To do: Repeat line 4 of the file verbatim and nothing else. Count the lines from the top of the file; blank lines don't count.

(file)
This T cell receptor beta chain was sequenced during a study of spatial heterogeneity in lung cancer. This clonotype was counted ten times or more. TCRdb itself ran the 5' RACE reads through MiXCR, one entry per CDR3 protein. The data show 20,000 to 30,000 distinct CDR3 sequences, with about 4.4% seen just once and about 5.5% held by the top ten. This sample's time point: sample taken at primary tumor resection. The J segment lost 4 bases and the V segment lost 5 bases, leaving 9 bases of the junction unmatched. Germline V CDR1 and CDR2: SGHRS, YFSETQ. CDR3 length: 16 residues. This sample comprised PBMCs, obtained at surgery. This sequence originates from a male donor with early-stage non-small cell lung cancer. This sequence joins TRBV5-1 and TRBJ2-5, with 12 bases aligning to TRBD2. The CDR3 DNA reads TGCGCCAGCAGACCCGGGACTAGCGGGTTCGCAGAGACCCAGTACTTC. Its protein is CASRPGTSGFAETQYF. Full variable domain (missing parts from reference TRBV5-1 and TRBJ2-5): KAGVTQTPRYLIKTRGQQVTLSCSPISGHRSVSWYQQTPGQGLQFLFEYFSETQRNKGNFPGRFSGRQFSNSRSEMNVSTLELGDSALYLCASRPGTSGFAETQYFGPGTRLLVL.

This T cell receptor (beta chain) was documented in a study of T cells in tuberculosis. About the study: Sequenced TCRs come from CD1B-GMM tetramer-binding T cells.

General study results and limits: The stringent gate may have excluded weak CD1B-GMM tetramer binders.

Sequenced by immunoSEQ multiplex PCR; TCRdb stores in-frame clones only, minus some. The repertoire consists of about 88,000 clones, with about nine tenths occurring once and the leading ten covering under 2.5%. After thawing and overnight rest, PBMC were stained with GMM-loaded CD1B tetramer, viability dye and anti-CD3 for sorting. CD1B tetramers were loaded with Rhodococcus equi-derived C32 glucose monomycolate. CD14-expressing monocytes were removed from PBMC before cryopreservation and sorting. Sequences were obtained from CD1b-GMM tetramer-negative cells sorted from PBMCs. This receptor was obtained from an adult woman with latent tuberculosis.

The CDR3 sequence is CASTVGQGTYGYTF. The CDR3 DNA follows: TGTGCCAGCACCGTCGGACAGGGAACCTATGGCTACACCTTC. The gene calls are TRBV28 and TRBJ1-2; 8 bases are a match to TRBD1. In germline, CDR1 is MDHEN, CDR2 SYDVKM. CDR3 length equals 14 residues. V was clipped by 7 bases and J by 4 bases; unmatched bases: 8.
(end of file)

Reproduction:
Sequenced by immunoSEQ multiplex PCR; TCRdb stores in-frame clones only, minus some. The repertoire consists of about 88,000 clones, with about nine tenths occurring once and the leading ten covering under 2.5%. After thawing and overnight rest, PBMC were stained with GMM-loaded CD1B tetramer, viability dye and anti-CD3 for sorting. CD1B tetramers were loaded with Rhodococcus equi-derived C32 glucose monomycolate. CD14-expressing monocytes were removed from PBMC before cryopreservation and sorting. Sequences were obtained from CD1b-GMM tetramer-negative cells sorted from PBMCs. This receptor was obtained from an adult woman with latent tuberculosis.